1 June is Children's Day.  It isn't a public holiday but many schools celebrate the day with cultural activities or field trips.

30 June is the last day of school and students receive their report cards.

Summer holiday runs from 1 July to 3 September.  The first day of school for the 2023-2024 year will be 4 September.

Wednesday, August 31, 2022


Pivovar Starobrno, the Old Brno Brewery is located in here in Brno.  It was built as a successor to an earlier brewery founded in 1325 as part of a convent.  It didn't take the name of Starobrno Brewery until the second half of the 19th century. 

The date of 1872 is on the beer label which means they are now celebrating their 150th anniversary.

In 2009, Starobrno merged with the Royal Brewery of Krušovice and it is now owned by Heineken.

It's main four beers are:

  • Staré Brno - a pale 10° draught beer with 4% alcohol 
  • Starobrno Medium - a pale 11° lager with 4,7% alcohol
  • Starobrno Drak - a pale 12° lager with 5,3% alcohol
  • Starobrno Unfiltered - an unfiltered. 12° lager with 5% alcohol
Most people don't understand the degree thing with beer.  It doesn't indicate the percentage of alcohol.  Brewers use it as a measurement to track the density of certain ingredients.  10 degree beer is around 3,5% alcohol, 12 degree is usually around 4,2% alcohol and 15 degree beers are dark beers.  So the degrees don't indicate the alcohol percentage but the higher the degree the stronger the beer.

Every year for zelený čtvrtek, the brewery produces a batch of green beer.

In March 2020, the brewery released three new craft style beers.

  • Indian Pale Lager - IPL - a pale lager with 5% alcohol
  • American Pale Ale - APA - a top-fermented beer with 5% alcohol
  • RED - a cherry-flavoured beer with 3,6% alcohol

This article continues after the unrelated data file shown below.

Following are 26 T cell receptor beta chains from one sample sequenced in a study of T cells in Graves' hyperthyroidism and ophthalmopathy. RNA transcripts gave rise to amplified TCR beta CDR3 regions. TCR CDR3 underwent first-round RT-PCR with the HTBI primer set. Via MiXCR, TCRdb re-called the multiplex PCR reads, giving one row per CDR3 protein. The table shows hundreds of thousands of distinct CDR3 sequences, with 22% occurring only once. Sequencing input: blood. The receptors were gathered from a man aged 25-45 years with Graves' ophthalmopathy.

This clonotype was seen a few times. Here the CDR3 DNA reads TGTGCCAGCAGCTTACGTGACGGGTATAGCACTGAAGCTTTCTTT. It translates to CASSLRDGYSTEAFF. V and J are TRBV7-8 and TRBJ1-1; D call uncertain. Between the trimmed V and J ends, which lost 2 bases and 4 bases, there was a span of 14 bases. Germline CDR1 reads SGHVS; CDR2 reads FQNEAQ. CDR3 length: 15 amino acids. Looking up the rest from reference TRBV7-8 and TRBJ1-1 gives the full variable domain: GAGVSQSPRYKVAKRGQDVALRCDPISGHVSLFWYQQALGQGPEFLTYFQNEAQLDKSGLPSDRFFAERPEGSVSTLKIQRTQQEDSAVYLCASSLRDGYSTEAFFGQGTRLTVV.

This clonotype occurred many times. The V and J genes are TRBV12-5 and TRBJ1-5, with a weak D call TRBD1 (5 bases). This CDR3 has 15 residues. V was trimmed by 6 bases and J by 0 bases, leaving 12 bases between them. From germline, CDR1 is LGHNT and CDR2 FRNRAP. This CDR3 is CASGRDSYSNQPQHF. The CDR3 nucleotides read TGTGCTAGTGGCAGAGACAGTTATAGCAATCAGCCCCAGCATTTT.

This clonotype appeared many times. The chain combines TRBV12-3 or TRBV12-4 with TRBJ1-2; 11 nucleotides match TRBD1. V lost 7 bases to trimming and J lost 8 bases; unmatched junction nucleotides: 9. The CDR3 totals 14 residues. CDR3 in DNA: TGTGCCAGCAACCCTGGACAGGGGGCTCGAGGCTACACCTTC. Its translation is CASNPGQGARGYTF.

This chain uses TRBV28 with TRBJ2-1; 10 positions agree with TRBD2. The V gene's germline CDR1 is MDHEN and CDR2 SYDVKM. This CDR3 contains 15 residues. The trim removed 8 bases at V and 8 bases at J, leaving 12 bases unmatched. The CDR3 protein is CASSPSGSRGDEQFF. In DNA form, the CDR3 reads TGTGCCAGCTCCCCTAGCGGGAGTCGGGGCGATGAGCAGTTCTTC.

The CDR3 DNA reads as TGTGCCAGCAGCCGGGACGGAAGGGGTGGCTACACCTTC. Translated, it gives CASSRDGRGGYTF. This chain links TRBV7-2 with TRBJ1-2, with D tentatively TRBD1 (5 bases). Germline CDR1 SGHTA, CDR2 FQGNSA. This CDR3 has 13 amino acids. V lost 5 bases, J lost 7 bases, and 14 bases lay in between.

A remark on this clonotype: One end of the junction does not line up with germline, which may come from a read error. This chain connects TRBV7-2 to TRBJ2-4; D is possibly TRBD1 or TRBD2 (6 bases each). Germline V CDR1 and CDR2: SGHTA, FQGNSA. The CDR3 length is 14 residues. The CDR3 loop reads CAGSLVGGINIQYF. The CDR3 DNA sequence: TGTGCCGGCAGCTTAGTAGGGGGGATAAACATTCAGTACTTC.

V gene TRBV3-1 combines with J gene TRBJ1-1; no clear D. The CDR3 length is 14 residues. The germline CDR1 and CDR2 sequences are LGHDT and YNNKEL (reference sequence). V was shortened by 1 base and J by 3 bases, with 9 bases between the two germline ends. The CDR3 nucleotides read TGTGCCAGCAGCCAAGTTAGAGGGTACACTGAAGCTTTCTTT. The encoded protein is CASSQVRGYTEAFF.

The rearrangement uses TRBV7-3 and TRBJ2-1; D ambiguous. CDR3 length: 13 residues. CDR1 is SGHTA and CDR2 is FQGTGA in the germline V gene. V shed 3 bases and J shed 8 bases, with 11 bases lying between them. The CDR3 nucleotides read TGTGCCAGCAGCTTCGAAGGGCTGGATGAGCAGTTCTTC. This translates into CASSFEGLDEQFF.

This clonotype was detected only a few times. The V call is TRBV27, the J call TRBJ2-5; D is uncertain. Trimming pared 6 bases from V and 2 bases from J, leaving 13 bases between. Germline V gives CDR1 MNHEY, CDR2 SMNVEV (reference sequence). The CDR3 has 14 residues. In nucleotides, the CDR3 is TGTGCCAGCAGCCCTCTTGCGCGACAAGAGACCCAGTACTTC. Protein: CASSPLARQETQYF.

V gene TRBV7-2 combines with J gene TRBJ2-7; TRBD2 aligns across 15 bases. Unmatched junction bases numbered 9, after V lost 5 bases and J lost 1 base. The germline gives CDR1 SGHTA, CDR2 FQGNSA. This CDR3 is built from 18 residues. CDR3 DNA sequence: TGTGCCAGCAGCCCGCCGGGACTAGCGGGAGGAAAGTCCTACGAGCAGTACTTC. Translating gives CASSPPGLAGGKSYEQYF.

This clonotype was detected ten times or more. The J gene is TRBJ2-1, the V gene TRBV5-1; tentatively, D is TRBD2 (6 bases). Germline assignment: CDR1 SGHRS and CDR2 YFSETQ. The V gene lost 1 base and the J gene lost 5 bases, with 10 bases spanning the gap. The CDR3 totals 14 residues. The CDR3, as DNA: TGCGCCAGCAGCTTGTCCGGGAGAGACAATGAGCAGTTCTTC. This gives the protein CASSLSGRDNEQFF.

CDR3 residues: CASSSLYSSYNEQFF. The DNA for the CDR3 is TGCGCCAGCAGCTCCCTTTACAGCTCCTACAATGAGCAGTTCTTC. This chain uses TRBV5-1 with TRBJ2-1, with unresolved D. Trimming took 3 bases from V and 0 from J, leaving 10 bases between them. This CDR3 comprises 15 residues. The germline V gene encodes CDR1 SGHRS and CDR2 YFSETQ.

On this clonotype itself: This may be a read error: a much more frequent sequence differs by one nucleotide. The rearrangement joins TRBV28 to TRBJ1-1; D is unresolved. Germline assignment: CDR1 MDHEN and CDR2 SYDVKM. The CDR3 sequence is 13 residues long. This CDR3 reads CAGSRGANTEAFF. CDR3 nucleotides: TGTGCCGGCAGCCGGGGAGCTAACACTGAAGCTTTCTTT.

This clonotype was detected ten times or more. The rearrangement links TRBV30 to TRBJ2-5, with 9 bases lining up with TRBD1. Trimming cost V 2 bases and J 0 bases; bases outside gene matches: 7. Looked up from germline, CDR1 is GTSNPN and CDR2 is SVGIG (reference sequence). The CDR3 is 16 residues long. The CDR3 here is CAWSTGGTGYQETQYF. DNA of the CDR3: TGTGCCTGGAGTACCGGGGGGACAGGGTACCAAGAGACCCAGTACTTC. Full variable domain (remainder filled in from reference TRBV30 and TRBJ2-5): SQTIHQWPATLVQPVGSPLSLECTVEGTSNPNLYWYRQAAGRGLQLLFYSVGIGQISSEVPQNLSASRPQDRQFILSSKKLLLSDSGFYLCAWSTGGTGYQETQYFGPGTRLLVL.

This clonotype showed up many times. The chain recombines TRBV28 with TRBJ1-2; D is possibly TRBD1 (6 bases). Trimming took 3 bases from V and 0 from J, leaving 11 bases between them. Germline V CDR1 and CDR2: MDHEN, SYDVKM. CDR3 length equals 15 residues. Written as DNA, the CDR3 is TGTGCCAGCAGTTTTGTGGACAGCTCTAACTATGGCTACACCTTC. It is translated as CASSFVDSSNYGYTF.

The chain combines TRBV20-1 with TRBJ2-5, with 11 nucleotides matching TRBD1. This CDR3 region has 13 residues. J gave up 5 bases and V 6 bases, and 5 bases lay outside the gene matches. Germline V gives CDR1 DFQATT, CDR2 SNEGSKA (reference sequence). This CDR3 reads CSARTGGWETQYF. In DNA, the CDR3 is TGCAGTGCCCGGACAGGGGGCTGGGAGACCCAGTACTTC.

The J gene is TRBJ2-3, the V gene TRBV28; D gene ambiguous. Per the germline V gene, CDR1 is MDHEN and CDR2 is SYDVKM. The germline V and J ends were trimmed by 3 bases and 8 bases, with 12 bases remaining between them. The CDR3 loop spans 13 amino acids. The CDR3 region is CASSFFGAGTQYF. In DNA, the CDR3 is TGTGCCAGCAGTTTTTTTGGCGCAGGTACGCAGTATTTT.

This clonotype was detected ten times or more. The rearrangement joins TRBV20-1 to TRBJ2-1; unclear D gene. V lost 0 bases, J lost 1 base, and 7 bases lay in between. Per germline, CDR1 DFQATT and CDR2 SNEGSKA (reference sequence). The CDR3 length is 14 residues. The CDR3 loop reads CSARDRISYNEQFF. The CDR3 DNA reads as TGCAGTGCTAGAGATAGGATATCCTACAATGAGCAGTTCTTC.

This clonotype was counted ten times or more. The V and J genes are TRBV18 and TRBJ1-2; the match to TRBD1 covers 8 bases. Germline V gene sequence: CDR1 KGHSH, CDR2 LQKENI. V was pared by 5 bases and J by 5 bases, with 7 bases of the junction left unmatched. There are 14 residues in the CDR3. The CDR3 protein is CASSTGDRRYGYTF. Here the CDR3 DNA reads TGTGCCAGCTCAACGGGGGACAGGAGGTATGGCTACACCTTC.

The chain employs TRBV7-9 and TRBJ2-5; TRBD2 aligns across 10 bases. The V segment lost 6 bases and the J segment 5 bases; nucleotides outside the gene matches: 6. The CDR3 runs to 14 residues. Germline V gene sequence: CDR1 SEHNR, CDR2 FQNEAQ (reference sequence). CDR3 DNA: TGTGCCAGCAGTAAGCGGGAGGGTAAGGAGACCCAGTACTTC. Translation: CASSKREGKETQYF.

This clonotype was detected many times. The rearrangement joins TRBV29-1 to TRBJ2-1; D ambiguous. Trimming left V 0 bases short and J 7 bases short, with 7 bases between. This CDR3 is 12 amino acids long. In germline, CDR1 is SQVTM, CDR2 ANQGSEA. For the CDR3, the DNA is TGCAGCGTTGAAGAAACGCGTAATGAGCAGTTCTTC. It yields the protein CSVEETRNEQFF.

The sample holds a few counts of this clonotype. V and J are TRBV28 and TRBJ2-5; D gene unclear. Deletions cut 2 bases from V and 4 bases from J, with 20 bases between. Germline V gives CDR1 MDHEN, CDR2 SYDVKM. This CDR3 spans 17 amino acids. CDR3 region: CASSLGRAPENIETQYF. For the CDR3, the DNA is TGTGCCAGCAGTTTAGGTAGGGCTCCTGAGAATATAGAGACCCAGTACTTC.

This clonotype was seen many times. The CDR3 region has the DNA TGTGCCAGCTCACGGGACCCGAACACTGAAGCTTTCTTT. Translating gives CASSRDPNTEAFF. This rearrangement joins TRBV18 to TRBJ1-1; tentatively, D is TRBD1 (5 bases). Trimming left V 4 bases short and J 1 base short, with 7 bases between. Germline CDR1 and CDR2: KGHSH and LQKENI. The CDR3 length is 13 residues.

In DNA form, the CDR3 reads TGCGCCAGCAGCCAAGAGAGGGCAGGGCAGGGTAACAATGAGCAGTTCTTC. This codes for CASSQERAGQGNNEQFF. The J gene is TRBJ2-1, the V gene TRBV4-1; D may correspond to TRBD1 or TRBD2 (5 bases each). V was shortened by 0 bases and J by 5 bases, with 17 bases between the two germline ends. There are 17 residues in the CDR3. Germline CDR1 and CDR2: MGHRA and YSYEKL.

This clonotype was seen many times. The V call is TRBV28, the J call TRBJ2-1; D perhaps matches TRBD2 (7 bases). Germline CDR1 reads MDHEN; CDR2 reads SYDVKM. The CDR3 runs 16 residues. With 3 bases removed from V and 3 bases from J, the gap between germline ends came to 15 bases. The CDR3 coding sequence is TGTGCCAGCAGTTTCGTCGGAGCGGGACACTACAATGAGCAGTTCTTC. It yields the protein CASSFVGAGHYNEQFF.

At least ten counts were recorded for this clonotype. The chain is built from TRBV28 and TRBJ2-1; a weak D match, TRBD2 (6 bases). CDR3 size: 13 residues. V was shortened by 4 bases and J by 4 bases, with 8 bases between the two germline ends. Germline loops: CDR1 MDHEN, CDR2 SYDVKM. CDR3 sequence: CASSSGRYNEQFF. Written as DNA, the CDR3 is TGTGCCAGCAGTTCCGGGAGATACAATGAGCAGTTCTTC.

I haven't tried any of the new craft beers.  My favourite Starobrno is the nefiltrovaný.

Here are a couple of commercials that I found out on YouTube.

Here's a commercial that they ran in Hantec, the local Brno dialect, along with Czech subtitles so that the rest of the country could understand.

Tuesday, August 30, 2022

2028 European Capital of Culture Nominations

In 2028, Czechland and France will each host a European Capital of Culture.  A third city will come from outside of the EU, either an EEA country or from an EU-candidate country.  

Czech cities have to submit applications by 1.9.2022.  

The winning cities will be announced in December 2023.

Yesterday, a group of three cyclists left Brno to ride 230 km (143 miles) to deliver Brno's application to the Ministry of Culture in Prague.  They should arrive tomorrow afternoon.  There's a a lot on the line.  Being selected as a European Capital of Culture comes with a €1,5 million prize.

The four Czech cities in the running are Brno, Broumov, České Budějovice, and Liberec.

The Frech cities in contention are Nice, Clermont-Ferrand, Reims, Rouen, Bourges, Saint-Denis, Amiens, and Bastia.

The non-EU cities up for consideration are Budva, Montenegro and Skopje, North Macedonia.

Good luck Brno!  Fingers crossed!

Update October 2022:  Well that didn't take long.  Brno is out of contention.  There was a 12-member panel of experts that narrowed the Czech application list down to Broumov and České Budějovice.  

The Frech cities now on the short list are Rouen, Bourges, Clermont-Ferrand, and Montpellier.

Monday, August 29, 2022

Electricity in Czechland

Since the Russian invasion of Ukraine, prices have soared across Euroland.  

Looking at the cost of electricity in capital cities across Euroland, Prague comes in as having the 5th most expensive electricity at €0,41 per kilowatt-hour.  The top 4 are London, Copenhagen, Rome, and Amsterdam